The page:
Mobile design is becoming increasingly important as the usage of mobile browsing rises. A study done by RipRoad shows the following about U.S mobile usage:
One thing we must not forget that is although 18% of Americans are sporting smartphones, we cannot count out the other 191 odd million Americans who have cell phones. Smartphones may be easier to navigate the web, but it doesn’t mean they are the only ones doing so.
According to Pewinternet, “83% of adults have cell phones or smartphones and, among them, 35% have accessed the Internet via their phone.” These are numbers business owners (especially Internet based business owners) will not ignore. The solution–optimizing a site for mobile browsers.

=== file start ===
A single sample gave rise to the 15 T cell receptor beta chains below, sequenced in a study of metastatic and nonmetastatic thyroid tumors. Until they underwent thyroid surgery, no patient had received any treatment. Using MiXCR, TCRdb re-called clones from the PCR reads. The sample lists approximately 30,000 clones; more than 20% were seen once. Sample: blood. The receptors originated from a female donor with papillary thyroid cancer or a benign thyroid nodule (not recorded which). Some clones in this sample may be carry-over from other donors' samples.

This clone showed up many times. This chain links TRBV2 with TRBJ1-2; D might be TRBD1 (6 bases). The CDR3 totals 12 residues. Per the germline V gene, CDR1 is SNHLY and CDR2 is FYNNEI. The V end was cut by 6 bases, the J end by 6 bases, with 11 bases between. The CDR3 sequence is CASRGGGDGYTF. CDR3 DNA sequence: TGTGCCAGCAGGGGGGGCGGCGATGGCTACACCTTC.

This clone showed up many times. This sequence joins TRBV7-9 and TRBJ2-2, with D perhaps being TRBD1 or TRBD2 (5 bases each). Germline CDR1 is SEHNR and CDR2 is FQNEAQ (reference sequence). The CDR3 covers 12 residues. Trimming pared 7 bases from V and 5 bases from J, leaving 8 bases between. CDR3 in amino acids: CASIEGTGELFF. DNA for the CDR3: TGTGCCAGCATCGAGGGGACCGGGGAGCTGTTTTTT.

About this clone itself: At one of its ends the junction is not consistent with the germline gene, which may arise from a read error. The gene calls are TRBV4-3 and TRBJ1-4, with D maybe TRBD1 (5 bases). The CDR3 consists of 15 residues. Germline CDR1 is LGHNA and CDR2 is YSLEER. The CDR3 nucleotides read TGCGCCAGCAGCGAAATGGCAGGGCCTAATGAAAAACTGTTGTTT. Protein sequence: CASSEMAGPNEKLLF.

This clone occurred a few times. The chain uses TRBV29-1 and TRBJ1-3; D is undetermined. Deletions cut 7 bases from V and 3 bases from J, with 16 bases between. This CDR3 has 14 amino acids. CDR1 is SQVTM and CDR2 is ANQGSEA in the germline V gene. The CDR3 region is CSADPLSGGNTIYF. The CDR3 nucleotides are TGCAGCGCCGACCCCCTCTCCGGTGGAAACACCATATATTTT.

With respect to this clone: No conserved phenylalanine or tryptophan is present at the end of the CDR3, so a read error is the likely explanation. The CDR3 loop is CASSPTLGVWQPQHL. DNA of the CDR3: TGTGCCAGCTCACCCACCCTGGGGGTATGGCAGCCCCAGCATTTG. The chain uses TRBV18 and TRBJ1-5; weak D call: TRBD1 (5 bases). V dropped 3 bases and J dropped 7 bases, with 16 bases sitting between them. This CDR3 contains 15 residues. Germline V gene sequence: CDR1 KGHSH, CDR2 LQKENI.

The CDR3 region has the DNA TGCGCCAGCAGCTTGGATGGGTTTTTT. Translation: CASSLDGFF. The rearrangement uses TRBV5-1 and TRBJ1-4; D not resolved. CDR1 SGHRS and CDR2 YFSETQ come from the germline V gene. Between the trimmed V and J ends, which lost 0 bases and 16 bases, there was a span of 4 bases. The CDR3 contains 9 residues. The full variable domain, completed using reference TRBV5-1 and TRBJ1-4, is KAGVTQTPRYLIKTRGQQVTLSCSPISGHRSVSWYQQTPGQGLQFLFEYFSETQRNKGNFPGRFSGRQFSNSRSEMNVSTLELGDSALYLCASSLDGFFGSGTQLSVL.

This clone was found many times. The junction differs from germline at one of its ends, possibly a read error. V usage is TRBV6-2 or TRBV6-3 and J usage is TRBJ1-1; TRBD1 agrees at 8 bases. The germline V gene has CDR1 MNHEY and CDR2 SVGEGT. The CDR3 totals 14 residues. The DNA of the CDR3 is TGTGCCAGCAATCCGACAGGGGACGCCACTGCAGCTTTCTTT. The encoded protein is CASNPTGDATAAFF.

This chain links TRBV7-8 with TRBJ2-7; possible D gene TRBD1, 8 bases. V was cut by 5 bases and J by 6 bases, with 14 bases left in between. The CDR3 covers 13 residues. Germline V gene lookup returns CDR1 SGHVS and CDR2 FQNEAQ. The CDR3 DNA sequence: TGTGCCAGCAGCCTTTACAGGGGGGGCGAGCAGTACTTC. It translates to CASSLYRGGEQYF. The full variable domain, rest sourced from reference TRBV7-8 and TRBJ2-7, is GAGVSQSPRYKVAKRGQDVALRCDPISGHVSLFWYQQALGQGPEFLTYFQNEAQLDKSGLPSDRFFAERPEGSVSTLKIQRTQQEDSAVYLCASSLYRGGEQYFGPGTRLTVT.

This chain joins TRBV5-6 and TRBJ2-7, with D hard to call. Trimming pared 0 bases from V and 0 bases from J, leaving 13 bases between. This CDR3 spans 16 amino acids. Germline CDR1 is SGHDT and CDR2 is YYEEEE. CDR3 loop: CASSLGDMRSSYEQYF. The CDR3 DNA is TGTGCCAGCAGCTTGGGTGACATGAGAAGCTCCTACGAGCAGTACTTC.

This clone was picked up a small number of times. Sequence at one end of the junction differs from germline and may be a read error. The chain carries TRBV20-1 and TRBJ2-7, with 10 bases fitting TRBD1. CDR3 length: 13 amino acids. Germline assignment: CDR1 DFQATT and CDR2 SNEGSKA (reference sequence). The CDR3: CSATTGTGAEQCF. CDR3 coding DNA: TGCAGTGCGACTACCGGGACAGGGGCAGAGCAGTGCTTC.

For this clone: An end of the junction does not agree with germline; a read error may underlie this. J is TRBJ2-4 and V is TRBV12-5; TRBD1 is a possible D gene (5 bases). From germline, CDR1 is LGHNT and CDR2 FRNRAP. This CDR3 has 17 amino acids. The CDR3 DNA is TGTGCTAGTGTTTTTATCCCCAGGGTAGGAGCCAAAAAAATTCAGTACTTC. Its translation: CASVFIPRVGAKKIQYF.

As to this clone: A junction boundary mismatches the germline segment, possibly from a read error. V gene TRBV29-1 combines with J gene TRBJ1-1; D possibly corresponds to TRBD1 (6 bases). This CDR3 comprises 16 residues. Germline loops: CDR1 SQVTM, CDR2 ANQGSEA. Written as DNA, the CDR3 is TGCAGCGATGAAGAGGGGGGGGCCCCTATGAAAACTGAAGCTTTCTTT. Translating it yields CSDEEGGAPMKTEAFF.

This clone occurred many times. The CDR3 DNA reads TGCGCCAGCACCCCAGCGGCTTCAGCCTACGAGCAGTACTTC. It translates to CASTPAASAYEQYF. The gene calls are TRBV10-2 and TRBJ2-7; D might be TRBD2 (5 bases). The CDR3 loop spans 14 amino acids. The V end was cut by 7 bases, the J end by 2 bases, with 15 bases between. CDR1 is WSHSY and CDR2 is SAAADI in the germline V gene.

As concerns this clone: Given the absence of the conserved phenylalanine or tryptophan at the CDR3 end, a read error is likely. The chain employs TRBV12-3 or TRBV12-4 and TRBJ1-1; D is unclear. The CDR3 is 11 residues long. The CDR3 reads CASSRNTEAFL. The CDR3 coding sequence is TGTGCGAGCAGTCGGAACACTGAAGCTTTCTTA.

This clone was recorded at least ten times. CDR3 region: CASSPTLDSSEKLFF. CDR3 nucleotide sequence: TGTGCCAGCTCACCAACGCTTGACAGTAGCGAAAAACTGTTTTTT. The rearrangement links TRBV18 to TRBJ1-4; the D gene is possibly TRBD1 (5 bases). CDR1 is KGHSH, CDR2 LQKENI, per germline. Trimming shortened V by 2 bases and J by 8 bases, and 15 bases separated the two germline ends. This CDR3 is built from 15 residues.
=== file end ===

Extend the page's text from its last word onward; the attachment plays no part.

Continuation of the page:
Cell phone provider Ericsson has found that, “Mobile data bits traveling around the world outnumbered voice traffic for the first time during December of 2009.” Although this is mostly due to social media usage and viewing videos, it seems this trend is not going anywhere soon.
When approached by a client about going mobile, you must first decide on one of two aspects—converting a site already on the web, or creating a new site entirely. Both can be done, but using a sub domain of the main site seems to be more popular.
Once you have decided which course of action to take, you need to decide what content stays and what content will go. When people are browsing the web via their cell phone, they usually don’t have the time to wait for a long loading time. They want to get in and get out so to speak—a less is more approach works well with mobile.